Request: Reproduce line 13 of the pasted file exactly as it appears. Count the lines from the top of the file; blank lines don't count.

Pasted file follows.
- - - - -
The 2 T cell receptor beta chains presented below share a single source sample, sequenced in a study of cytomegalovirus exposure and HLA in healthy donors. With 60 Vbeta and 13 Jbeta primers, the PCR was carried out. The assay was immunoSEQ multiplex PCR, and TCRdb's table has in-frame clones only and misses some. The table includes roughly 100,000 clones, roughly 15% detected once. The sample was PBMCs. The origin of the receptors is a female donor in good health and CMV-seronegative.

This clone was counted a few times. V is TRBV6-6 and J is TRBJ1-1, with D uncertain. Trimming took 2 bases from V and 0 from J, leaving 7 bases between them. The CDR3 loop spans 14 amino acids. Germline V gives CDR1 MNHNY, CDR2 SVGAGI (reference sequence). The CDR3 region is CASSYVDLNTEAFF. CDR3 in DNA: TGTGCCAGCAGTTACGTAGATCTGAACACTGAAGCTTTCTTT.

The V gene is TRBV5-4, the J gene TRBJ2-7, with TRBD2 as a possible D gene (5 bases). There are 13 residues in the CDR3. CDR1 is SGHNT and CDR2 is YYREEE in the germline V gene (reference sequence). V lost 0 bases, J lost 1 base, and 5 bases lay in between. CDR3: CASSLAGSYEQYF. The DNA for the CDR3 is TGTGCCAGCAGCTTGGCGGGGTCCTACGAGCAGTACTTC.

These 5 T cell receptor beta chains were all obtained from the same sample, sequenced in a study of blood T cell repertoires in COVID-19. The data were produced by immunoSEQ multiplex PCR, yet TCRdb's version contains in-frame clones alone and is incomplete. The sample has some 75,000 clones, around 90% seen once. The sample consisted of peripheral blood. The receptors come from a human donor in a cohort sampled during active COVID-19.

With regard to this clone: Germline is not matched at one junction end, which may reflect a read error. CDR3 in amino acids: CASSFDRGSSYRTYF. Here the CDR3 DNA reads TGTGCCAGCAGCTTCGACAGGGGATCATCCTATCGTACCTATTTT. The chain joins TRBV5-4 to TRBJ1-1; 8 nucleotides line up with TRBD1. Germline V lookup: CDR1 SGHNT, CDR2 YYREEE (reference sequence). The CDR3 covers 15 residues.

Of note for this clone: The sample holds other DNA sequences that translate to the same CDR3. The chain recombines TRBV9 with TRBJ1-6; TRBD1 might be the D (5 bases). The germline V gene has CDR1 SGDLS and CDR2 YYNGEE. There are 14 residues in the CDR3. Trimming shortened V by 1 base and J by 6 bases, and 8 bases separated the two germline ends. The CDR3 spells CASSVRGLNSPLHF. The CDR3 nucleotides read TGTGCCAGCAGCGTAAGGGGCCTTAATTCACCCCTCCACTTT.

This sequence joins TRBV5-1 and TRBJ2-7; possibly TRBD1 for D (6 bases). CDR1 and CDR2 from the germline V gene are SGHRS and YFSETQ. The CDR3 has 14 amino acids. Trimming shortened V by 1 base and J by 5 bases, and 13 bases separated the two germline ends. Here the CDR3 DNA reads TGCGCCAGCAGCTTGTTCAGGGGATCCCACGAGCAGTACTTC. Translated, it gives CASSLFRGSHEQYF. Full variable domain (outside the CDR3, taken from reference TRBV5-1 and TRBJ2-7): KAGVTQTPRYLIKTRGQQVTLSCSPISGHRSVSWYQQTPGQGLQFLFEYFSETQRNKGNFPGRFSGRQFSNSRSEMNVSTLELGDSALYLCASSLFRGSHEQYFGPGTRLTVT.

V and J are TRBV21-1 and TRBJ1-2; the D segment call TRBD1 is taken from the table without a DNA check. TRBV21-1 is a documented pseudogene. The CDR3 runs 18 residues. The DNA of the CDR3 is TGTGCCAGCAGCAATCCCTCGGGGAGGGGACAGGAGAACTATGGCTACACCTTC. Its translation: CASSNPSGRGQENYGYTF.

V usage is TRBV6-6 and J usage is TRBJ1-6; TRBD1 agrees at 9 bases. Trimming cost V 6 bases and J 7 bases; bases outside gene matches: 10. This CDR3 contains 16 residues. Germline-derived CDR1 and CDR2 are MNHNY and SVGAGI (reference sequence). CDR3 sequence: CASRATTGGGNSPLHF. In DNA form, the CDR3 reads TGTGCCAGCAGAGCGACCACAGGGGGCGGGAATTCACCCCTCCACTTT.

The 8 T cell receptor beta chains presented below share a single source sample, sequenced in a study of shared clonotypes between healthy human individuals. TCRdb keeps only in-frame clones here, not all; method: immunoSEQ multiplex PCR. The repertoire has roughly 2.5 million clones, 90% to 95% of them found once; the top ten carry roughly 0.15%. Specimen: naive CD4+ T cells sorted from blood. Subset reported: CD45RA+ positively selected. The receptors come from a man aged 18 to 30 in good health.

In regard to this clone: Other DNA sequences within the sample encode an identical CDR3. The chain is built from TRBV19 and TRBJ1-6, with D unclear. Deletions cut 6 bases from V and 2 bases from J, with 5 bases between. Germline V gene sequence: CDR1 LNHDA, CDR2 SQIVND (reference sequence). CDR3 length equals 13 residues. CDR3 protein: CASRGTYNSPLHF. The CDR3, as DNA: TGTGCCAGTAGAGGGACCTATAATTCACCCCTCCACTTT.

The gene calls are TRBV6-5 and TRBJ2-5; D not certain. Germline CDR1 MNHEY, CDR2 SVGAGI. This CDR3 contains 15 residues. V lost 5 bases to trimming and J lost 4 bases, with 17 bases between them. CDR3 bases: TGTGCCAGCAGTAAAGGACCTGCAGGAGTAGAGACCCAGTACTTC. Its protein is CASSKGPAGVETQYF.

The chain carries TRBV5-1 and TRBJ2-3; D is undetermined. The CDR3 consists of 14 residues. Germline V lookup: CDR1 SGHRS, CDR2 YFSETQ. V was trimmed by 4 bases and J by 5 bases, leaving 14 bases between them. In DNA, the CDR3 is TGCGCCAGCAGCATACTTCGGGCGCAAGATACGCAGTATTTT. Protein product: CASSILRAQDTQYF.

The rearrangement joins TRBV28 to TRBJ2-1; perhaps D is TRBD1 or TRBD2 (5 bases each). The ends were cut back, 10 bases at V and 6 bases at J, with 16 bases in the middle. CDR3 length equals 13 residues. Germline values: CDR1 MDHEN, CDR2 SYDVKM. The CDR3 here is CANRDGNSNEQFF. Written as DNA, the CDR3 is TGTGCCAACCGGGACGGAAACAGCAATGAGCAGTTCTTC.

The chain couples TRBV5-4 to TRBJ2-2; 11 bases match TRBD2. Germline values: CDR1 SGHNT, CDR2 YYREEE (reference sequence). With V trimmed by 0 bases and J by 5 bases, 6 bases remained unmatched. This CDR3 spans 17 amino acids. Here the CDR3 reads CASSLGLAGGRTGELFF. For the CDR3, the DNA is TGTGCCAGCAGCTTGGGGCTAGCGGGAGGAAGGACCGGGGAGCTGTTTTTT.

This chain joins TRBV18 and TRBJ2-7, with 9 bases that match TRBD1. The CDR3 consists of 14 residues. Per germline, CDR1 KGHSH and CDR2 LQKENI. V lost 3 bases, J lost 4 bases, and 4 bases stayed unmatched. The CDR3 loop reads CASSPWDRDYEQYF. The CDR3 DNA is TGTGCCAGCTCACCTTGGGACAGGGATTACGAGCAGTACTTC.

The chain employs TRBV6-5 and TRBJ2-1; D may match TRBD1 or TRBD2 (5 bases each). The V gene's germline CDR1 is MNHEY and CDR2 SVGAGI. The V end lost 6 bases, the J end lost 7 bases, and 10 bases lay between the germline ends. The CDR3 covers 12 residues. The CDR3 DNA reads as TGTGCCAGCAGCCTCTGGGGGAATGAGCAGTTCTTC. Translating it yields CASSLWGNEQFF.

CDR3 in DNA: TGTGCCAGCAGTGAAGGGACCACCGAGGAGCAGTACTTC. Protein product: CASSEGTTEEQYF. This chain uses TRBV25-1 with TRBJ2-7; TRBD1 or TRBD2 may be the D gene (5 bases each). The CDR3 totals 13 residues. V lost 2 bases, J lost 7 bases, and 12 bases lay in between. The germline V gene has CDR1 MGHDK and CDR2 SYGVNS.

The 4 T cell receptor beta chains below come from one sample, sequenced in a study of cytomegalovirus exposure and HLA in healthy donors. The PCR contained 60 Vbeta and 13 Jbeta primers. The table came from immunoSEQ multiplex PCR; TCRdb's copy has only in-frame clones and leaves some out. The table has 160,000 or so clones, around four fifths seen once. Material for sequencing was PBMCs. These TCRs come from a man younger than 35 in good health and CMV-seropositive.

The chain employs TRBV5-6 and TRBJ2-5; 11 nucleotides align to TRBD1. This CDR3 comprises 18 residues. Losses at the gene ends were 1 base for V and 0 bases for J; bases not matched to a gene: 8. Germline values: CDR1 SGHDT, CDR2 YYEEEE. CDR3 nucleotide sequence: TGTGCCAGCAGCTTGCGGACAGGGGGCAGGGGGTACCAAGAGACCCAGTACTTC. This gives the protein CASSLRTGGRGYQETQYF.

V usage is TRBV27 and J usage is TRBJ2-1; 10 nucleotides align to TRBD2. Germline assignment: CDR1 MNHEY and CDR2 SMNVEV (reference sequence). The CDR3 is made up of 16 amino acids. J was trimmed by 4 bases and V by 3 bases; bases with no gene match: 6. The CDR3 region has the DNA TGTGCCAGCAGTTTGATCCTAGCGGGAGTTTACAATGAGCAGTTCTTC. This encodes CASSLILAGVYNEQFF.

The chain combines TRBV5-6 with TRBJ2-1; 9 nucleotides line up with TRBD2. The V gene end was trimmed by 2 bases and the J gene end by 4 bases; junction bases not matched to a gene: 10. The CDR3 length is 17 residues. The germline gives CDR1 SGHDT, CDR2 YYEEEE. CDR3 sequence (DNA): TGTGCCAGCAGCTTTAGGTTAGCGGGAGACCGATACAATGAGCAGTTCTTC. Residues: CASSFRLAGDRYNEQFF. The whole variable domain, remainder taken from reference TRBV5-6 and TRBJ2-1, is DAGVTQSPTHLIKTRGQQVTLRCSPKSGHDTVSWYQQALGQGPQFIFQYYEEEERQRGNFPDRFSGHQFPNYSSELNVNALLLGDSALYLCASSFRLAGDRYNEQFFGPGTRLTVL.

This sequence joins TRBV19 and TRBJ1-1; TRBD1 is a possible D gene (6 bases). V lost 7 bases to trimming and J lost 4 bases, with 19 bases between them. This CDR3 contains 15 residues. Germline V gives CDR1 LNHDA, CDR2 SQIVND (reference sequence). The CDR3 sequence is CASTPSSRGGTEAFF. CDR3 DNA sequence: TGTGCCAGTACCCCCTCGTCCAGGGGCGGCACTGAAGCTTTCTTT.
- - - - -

The chain carries TRBV5-1 and TRBJ2-3; D is undetermined. The CDR3 consists of 14 residues. Germline V lookup: CDR1 SGHRS, CDR2 YFSETQ. V was trimmed by 4 bases and J by 5 bases, leaving 14 bases between them. In DNA, the CDR3 is TGCGCCAGCAGCATACTTCGGGCGCAAGATACGCAGTATTTT. Protein product: CASSILRAQDTQYF.